My Uncle Midas

Sue, Don and I in Santa Barbara 2014


A common repast to the hell that was my childhood household were my summer visits to my aunt and uncle in Oregon.  By the time I was old enough to visit, first with my brother and sister, then my sister, then on my own, my aunt and uncle lived in a small town called Myrtle Creek.  There was one stop light. 

On my auntie Sue and Uncle Don’s property, there was a house, a barn, a farm, an orchard, a chicken coup and a tractor.  While Sue was short, quick tempered, controlling, blond and beautiful with the eyes of a hawk able to spot a porcupine feeding on cherry tree bark in the orchard in the dead of night or a rattlesnake sprawled out on the front yard from 100 feet away (one she quickly killed by prancing over its extended body and decapitating it with a spade), Don was curious, kind, easy going, slow to anger, silly, playful and wise.  He’s also the only man I know who could look good with a comb over.  While I shave to conceal my thinning hair, Don grows his dark (now grey) side hair long and combs it over the top.  Honestly, I couldn’t imagine him doing anything else.  He wouldn’t look like my dear uncle Don. And that he still has more hair at his age than I have at mine, is a source of envy, I assure you.  What else I can’t imagine when I think of Don is him without worn, saw dust covered brown shoes, denim jeans, a blue Buffalo Chips Saloon t-shirt (one he doesn’t even remember owning and hasn’t worn for over 30 years) and a curious interest in Linda Ronstadt and Neil Diamond. He introduced me to them on 8-track.  If you don’t know what that is, think Thomas Edison and his first phonograph. It’s about the same.  

Along with those oddities, my uncle has one other quality worth mentioning, he was industrious, a craftsman always keeping busy. He still is. He was always working on improving some piece of the property; the home, the garage, the land, the animals. My uncle has a knack for making everything he touches better. It’s as though he is Midas turning ordinary objects into the world’s gold. He also does this with people. He’s certainly done it with me.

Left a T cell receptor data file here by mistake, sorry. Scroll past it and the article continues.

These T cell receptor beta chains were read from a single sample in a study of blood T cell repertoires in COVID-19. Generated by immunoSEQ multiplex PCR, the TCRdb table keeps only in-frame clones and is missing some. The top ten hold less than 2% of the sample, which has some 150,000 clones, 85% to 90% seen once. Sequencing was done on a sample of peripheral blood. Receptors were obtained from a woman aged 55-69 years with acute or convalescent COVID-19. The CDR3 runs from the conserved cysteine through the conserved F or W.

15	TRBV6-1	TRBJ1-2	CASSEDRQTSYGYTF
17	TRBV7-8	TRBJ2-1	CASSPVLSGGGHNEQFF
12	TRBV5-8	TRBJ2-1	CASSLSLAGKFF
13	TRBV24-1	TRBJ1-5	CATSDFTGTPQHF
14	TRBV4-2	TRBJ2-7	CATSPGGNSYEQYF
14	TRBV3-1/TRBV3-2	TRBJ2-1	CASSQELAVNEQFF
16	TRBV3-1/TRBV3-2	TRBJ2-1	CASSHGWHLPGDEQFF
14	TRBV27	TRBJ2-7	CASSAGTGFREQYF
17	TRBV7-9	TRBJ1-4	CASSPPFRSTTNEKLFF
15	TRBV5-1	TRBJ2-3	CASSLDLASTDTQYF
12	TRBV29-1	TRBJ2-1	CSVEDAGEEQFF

He takes empty and unproductive lands and turns them into pastures. He takes houses and turns them into homes. He takes left-over pieces of broken glass and turns them into beautiful stained-glass windows. He takes battered and tar stained railroad ties and turns them into charming ceiling beams. He takes garbage and refuse and turns it into chickens and their eggs. And he took a beaten and abused little boy and turned me into a man.

While my father saw me as a curse and an inconvenient object meant only to receive his anger and frustration, my uncle Don saw me as a boy desperately needing guidance, gifts and love. He gave me all three. Demonstrating this, he and Sue would drive over a thousand miles, thinking nothing of traveling for two days, and pick my sister and me up in their Datsun (now “Nissan”) truck equipped with camper shell and take us from LA to Oregon. I still remember lying on the bed, looking out the bubble window in the camper’s attic shouting state names with my sister every time we saw an out of state license plate. Sensing our difficulty in recognizing and remembering color schemes for each state’s plate, one year for Christmas Don made us a board containing miniature license plates from all fifty states that we could use as a reference. At that age, with that gift, we were overjoyed! As memorable and educational a gift as as that might be (it was tops in my mind for many years and I still might have it), Don’s given me even better.